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Grey Wolf Killed & Confirmed in eastern Nebraska

Entered by Gary Howey

Former tournament angler, hunting and fishing guide. Inducted into the National Freshwater Fishing "Hall of Fame" in 2017. Active member of the Association of Great Lakes Outdoor Writers (AGLOW), Past Executive Director (AGLOW). Howey has been an outdoor communicator since 1980 with his award winning syndicated "Of the Outdoors" columns appearing in magazine, newspapers, and tabloids throughout he upper Midwest and nationally.

April 27, 2021

  • A few weeks back on this web page, we reported in Gary’s “Cry Wolf” column that predator callers called in what they believed was a female Gray Wolf.
  • At that time, the Nebraska Game & Parks hadn’t verified it as a wolf.
  • With this news release from Grand View Outdoors, it’s been verified as a true wolf by the Nebraska Game & Parks.
  • Below is the information verifying tht the Game & Parks verified it as a female wolf from the Minnesota, Wisconsin and Michigan packs,


According to an article published by the Associated Press, genetic testing has revealed that coyote hunters shot a gray wolf north of Fremont, Nebraska, in January. The Nebraska Game and Parks Commission reported that the female wolf was killed Jan. 28, 2021, likely a transient animal that originated from the Great Lakes wolf population that resides in Minnesota, Wisconsin and Michigan.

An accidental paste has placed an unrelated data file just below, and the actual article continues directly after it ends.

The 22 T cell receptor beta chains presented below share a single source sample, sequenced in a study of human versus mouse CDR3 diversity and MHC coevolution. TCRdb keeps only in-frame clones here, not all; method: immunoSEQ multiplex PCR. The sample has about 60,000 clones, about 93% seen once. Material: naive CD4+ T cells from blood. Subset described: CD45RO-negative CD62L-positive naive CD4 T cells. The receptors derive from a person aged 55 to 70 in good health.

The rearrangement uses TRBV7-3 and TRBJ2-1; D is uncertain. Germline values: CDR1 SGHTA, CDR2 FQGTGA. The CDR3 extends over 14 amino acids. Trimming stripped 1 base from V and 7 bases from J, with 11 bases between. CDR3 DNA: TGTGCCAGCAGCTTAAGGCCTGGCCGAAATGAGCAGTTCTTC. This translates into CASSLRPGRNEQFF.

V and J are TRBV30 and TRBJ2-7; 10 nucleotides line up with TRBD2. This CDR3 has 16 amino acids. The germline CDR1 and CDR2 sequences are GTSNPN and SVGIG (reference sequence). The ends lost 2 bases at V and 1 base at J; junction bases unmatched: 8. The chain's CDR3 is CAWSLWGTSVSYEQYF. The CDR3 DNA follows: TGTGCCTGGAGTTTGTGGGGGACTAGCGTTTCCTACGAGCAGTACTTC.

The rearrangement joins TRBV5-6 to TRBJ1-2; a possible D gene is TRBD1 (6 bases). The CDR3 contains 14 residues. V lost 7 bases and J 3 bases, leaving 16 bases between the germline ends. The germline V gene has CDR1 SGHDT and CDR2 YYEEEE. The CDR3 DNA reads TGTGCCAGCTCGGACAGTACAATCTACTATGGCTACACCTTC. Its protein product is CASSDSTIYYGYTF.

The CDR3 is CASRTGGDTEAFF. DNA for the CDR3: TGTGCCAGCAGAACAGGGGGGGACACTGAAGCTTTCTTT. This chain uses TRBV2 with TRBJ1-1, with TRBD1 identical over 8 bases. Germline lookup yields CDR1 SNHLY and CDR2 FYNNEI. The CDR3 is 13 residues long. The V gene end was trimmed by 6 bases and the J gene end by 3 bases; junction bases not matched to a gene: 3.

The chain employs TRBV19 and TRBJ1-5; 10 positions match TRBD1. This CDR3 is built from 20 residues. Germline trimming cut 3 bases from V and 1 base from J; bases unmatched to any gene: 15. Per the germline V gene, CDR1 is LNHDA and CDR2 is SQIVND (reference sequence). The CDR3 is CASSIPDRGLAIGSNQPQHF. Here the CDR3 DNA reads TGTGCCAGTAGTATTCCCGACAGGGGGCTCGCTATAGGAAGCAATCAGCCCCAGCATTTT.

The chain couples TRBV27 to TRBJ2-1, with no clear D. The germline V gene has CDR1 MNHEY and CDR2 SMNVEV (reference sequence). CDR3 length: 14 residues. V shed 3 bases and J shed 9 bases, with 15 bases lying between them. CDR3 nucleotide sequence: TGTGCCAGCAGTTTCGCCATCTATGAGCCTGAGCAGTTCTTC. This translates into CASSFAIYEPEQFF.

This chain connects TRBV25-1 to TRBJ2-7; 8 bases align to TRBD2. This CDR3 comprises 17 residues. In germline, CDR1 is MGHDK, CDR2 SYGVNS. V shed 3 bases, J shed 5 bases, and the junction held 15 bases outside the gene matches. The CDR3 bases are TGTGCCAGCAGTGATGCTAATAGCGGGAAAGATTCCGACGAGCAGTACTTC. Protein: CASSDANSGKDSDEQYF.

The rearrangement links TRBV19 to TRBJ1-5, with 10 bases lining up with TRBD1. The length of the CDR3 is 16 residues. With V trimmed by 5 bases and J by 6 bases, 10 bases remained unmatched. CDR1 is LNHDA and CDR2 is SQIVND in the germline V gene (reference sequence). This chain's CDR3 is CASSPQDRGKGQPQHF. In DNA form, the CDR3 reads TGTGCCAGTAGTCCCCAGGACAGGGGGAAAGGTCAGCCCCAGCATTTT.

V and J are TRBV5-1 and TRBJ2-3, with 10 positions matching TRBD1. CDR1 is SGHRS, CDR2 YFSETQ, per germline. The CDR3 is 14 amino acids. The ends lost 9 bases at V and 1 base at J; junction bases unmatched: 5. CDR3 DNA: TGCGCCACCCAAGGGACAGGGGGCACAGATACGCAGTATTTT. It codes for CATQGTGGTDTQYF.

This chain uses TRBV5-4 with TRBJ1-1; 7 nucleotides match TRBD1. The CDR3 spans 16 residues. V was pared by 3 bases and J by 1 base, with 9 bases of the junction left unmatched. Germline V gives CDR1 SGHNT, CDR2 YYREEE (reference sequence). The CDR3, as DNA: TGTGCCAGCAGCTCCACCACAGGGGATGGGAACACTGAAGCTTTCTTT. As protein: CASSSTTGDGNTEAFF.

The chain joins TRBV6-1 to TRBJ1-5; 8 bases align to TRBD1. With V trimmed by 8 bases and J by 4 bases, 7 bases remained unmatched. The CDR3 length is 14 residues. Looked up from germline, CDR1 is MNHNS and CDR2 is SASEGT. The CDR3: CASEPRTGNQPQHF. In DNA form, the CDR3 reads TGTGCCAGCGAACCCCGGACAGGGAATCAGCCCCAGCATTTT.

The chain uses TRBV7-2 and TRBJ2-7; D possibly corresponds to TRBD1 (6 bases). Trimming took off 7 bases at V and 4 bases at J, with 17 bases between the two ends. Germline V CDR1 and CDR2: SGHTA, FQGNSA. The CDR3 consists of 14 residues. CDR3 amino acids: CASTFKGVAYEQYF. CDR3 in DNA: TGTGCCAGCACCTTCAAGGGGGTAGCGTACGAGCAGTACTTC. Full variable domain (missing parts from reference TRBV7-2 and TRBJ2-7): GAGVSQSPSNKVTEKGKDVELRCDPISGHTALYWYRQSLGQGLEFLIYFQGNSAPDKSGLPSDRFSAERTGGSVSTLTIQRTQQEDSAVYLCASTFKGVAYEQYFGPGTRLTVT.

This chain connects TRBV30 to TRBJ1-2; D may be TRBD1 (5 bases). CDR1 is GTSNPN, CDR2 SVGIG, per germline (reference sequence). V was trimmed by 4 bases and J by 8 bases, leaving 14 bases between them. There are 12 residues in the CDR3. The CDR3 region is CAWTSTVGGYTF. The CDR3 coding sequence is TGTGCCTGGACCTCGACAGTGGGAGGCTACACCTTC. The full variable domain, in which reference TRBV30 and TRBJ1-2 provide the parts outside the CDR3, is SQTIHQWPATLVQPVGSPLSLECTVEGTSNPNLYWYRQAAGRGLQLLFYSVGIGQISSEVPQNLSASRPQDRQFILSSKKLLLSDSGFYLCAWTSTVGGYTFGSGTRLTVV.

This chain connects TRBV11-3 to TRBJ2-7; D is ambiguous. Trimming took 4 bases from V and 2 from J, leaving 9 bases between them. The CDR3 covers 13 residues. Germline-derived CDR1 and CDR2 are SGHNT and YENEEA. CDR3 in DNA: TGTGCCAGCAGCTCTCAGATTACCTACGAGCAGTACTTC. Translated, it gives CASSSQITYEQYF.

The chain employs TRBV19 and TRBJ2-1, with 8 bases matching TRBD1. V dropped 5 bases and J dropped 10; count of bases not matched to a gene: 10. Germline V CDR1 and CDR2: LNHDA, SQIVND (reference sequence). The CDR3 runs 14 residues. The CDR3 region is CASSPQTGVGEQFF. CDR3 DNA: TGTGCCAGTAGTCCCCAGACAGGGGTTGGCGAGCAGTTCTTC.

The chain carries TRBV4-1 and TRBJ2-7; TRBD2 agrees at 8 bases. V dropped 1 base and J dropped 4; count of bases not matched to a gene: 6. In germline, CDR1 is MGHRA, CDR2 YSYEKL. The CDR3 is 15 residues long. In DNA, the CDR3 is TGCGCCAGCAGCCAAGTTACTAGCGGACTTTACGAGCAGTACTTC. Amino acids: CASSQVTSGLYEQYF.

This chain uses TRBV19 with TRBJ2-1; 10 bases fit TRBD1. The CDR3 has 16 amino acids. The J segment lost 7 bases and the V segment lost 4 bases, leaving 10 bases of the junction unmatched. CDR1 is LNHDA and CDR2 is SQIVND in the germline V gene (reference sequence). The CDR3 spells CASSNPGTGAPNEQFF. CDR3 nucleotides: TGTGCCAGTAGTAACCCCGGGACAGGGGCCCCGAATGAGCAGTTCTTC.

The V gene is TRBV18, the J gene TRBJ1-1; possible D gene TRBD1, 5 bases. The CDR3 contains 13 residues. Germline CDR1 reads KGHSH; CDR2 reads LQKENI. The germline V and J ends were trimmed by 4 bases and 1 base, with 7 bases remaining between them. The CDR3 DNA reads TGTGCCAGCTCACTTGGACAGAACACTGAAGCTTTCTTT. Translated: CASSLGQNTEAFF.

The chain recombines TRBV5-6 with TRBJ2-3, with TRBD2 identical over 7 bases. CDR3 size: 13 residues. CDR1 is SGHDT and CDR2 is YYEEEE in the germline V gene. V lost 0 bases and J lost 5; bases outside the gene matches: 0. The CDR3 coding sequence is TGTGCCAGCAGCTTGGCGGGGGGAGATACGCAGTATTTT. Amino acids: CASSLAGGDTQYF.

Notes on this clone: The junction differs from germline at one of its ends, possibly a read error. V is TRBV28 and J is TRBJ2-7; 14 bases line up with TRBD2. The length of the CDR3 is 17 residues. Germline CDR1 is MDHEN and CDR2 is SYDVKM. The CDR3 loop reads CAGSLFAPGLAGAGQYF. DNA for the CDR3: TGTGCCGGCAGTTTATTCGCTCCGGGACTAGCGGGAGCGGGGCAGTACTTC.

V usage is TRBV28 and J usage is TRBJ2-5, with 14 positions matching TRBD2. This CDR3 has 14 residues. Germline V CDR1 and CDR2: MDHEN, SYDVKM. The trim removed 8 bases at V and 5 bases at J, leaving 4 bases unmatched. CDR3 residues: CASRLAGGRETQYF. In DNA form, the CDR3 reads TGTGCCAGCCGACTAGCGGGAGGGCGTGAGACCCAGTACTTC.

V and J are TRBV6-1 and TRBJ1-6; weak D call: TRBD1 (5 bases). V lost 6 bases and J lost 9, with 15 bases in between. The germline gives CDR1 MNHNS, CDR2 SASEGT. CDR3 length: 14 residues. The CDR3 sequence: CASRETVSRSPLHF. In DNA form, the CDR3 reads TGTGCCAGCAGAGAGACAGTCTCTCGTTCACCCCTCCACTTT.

Gray wolves are not typically found in Nebraska, according to Game and Parks, but Nebraska was part of the species’ historic range and habitat in Nebraska could support wolves.

“This is the third confirmed instance of wolf presence in Nebraska since the early 1900s,” said Sam Wilson, NGP Furbearer and Carnivore program manager said in a news release. “Wolves can disperse great distances from their nearest populations in the northern Rocky Mountains or Upper Great Lakes. While we don’t have any evidence of resident wolves or reproduction in Nebraska, we can expect young wolves in search of new territory to cover long distances and make it to Nebraska from time to time.”

This was the second wolf killed in Nebraska in less than three months. In November, a rancher south of Bassett who was out checking on his livestock shot and killed an 81-pound male wolf.

The federal government removed gray wolves from the endangered species list effective January 4, and for Nebraska that delisting made it legal for residents to shoot wolves year-round, same as coyotes. There are currently four distinct populations of gray wolves: Western Great Lakes, Northern Rocky Mountains, Southwest Recovery Area and Alaska. Their total population is approximately 13,380 to16,880 individuals.

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